The Sociological Indian: representations of Indigeneity in Canadian and American sociology journals

11:00am -12:00pm
Friday, February 17th, 2023
Social Science Centre 5220

A lecture by Vanessa Watts

Who are Indigenous peoples in sociology? Is there such thing as an “Indigenous social”?  In this talk, representations of Indigeneity will be explored in thematic categories found across five sociology journals  from the US and Canada (Canadian Journal of Sociology, Canadian Review of Sociology, American Journal of Sociology, American Sociological Review, Social Forces).  Indigenous-focused research in sociology as a subject has been longstanding in the discipline.   As such, sociological ideas about what constitutes Indigenous social realities have developed, and in some instances, these ideas have entrenched tropes about who Indigenous peoples are.  Analyzing scholarship from from the US and Canada, this research aims to understand how sociologists have either challenged state interests in Indigenous issues, promoted them, and/or reflected Indigenous social realities.

Biography:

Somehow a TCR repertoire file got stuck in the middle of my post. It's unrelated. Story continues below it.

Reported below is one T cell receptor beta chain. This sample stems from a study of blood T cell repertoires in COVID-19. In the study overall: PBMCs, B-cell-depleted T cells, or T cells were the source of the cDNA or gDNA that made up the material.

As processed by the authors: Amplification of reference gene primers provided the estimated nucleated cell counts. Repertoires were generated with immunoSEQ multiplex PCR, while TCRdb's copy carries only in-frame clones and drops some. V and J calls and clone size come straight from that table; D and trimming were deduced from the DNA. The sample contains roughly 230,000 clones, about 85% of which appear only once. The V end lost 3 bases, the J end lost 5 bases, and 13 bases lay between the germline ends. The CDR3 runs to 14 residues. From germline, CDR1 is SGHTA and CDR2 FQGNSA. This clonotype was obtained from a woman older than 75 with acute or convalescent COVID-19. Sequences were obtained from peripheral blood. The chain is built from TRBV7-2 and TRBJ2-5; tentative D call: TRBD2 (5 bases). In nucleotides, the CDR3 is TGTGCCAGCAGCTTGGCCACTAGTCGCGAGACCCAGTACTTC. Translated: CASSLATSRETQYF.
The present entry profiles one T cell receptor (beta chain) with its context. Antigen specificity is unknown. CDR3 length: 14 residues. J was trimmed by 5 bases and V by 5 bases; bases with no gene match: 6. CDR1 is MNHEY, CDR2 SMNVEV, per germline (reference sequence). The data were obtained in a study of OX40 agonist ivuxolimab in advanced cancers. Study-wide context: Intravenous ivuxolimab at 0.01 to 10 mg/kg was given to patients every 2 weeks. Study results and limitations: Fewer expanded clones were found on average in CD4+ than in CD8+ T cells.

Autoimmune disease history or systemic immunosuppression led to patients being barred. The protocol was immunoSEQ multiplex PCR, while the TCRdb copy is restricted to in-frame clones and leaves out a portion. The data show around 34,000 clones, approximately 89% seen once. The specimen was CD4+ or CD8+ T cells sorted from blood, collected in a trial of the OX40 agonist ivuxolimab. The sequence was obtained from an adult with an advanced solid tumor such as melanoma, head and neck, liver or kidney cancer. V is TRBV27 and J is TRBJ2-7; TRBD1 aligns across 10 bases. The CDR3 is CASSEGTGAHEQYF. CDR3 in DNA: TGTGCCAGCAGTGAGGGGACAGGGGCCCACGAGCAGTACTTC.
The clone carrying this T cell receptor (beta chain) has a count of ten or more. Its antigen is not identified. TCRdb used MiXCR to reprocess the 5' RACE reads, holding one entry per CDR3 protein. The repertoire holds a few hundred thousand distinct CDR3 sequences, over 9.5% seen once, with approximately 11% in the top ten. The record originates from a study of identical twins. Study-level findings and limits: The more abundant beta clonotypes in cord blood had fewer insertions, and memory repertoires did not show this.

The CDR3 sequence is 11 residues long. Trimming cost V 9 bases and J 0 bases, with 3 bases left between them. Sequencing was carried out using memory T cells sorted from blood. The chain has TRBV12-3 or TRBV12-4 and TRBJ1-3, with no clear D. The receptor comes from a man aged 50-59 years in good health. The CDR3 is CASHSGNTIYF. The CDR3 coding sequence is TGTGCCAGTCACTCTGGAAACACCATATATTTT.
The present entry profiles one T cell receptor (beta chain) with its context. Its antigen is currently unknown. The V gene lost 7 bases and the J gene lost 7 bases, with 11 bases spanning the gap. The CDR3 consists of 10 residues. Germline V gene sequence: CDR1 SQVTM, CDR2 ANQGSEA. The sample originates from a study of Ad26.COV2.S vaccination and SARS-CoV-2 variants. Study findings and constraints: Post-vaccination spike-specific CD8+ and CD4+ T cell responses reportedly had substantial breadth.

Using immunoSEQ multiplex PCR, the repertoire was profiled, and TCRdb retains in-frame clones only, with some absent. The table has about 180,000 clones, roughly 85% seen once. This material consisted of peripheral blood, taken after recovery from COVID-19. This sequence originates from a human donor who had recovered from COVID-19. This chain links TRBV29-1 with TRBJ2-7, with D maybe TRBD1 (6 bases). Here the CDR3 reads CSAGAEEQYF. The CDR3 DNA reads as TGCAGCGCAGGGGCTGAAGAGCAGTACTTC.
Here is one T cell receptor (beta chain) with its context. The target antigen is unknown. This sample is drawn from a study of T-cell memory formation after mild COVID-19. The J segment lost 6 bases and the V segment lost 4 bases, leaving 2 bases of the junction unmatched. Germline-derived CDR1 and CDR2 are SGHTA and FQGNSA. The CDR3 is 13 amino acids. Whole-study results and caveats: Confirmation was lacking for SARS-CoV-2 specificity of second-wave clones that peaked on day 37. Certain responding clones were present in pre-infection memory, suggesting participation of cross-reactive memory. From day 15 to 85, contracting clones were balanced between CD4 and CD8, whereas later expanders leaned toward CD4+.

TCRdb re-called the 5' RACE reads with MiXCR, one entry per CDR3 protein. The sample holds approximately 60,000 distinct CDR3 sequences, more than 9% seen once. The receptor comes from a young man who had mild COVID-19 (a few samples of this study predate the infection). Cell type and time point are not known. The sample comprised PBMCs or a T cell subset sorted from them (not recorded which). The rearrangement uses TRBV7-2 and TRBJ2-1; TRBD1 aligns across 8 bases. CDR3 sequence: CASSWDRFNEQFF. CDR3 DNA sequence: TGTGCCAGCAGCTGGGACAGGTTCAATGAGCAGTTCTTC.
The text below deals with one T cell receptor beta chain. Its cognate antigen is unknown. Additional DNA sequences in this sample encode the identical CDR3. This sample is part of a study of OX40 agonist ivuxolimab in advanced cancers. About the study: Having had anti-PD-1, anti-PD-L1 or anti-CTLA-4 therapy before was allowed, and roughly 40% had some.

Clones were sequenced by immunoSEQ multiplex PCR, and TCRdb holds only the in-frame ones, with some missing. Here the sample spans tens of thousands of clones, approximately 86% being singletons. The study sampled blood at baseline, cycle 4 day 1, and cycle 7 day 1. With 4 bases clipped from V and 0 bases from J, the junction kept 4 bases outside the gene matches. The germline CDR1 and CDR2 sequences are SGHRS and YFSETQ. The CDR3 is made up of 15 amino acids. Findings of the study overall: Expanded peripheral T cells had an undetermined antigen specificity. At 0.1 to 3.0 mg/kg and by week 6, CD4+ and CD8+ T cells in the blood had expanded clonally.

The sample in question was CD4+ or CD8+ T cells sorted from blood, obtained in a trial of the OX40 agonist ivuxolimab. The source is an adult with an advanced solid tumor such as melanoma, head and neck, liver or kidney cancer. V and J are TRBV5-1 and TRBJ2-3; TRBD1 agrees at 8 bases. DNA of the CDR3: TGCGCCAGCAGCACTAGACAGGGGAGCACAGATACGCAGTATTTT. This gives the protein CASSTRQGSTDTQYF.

Vanessa Watts is Assistant Professor in the Department of Sociology and the Indigenous Studies Program at McMaster University. She teaches many courses on Indigenous issues, around Indigenous methodologies and ways of knowing, and around reconciliation. Dr. Watts’ research interests include the sociology of knowledge, Indigenous ontologies, Indigenous feminisms and Indigenous ways of knowing. In 2018, she was awarded a SSHRC Insight Development Grant for her project “An Indigenist Sociology of Knowledge: Indigenous social lives in Indigenous studies, sociology and political science (1895 and beyond).” The project interrogates over a century of representations of Indigenous peoples in sociology and political science. It will contribute to new knowledge in the field of Indigenous studies through an inductively generated concept map of Indigenous understandings of social beings. This method centres Indigenous voice and knowledges, and convenes it as an authoritative source of analysis. Dr. Watts is also a Research Fellow at the Yellowhead Institute at Ryerson University, a centre that privileges First Nation philosophy and is focused on policies related to land and governance.